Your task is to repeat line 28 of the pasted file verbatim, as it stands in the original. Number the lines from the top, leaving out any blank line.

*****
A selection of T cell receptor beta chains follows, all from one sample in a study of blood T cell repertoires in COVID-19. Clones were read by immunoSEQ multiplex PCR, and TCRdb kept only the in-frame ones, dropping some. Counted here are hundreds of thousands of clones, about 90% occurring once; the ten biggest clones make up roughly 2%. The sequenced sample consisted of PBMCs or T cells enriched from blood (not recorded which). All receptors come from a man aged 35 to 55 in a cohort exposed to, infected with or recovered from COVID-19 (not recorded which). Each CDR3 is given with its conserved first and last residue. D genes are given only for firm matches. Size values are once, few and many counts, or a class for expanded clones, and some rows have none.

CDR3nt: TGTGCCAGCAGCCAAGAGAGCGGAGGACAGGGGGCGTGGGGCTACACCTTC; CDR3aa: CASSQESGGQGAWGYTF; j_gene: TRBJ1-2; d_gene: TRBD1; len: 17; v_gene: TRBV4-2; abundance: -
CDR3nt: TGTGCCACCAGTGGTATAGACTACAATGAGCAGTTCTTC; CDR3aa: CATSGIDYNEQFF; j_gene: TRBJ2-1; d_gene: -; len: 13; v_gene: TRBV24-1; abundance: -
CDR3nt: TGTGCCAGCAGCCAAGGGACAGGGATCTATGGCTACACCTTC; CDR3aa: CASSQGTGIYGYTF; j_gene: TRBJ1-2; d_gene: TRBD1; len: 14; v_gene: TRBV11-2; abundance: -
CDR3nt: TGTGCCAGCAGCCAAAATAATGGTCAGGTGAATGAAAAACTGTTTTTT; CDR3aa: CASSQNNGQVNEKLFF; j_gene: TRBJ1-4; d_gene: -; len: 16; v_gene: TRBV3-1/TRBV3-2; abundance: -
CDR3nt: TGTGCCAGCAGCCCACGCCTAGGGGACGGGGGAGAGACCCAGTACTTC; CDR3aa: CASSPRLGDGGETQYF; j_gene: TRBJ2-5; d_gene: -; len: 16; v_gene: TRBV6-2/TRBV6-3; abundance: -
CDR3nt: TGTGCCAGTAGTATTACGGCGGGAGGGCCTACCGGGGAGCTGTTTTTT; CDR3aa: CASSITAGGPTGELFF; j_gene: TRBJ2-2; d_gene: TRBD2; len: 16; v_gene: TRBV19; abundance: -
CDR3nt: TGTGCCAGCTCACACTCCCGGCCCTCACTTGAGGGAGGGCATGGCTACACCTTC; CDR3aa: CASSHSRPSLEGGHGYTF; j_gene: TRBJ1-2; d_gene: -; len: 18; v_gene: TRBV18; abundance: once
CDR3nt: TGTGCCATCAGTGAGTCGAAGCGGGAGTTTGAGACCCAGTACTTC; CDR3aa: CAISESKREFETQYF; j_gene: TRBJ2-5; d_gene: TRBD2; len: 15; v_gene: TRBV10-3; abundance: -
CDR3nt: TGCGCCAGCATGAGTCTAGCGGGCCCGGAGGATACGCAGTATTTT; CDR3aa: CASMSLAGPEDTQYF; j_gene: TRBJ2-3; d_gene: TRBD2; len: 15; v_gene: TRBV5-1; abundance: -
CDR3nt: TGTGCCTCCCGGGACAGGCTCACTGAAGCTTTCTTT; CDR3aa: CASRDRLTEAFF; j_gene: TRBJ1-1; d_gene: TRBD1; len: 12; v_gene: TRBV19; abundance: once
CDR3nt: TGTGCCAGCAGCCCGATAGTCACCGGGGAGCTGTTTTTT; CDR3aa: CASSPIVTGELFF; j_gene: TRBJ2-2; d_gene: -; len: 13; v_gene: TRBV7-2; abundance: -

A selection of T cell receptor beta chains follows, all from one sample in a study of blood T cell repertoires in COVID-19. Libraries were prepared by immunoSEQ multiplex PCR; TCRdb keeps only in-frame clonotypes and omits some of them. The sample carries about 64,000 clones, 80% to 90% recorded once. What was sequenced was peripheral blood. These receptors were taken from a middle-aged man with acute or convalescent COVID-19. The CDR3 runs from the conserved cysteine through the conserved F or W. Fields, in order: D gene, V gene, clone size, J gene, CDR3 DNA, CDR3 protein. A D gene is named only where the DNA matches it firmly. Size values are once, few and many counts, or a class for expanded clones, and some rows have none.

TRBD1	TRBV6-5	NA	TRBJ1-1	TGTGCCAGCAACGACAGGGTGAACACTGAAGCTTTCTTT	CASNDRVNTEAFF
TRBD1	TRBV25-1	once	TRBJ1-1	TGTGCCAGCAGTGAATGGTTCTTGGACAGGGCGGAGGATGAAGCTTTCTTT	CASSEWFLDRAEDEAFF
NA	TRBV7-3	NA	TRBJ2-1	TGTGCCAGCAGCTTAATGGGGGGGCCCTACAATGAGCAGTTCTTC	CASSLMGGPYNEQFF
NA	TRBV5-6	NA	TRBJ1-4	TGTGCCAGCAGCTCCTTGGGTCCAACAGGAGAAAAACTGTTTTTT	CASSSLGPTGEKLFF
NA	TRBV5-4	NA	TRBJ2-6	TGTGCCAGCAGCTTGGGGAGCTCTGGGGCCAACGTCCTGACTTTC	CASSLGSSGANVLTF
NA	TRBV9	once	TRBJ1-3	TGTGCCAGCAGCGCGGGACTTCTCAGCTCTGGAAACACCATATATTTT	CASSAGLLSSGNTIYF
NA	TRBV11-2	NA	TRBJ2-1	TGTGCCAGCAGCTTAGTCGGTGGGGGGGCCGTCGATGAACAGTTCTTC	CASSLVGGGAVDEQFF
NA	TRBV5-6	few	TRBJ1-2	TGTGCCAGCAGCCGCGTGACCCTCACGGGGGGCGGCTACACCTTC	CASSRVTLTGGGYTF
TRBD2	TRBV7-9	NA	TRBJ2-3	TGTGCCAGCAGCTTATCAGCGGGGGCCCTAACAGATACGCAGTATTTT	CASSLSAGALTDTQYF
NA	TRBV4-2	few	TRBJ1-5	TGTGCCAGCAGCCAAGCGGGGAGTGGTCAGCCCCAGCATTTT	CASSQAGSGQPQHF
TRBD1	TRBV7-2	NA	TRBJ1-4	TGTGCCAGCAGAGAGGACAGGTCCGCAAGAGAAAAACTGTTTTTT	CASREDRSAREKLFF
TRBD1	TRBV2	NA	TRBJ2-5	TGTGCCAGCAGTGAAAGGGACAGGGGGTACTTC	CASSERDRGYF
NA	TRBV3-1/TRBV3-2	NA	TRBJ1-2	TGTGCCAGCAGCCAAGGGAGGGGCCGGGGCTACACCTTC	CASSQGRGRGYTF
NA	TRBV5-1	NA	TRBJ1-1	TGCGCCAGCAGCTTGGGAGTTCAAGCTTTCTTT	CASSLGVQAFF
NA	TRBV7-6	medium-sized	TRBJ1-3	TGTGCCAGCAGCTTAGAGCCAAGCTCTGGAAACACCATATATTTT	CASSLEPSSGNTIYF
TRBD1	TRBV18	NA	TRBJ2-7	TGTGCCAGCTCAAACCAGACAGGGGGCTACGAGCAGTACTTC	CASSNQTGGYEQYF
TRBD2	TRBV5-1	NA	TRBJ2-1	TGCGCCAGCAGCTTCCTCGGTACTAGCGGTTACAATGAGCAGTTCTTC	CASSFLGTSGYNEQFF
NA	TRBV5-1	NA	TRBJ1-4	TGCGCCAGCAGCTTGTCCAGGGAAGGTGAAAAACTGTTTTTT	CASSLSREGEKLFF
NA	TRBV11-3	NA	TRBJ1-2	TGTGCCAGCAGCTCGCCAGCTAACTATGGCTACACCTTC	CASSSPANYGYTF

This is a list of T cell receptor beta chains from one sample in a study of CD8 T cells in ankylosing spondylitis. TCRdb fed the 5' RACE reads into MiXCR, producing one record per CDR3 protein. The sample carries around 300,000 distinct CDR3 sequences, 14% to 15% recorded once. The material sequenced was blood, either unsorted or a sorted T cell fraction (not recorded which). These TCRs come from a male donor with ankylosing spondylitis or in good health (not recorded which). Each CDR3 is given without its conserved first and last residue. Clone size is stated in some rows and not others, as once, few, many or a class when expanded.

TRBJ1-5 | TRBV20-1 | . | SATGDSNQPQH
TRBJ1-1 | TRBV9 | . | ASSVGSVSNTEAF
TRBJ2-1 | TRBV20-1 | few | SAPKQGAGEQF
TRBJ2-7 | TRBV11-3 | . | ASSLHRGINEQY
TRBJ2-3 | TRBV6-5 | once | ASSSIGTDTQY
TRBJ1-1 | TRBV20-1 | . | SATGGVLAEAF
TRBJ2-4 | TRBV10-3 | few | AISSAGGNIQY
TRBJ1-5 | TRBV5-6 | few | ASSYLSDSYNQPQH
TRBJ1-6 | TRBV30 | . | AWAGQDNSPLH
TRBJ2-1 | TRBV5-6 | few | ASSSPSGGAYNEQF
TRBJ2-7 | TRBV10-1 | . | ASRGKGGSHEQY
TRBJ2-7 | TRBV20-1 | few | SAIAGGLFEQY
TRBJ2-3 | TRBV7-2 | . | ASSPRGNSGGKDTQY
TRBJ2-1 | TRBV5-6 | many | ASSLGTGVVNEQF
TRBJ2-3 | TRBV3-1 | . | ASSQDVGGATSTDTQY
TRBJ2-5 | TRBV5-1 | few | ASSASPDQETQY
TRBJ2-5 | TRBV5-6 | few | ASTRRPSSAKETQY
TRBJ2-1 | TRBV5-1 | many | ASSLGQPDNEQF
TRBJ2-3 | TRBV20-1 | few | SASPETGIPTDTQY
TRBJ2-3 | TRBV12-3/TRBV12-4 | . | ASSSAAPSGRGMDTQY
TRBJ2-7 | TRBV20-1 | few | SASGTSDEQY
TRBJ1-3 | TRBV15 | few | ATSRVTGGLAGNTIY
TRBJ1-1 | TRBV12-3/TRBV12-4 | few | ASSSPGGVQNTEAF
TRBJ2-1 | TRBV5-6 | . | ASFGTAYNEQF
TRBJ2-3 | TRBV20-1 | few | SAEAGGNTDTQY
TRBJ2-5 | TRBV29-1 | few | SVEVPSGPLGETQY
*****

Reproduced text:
NA	TRBV7-6	medium-sized	TRBJ1-3	TGTGCCAGCAGCTTAGAGCCAAGCTCTGGAAACACCATATATTTT	CASSLEPSSGNTIYF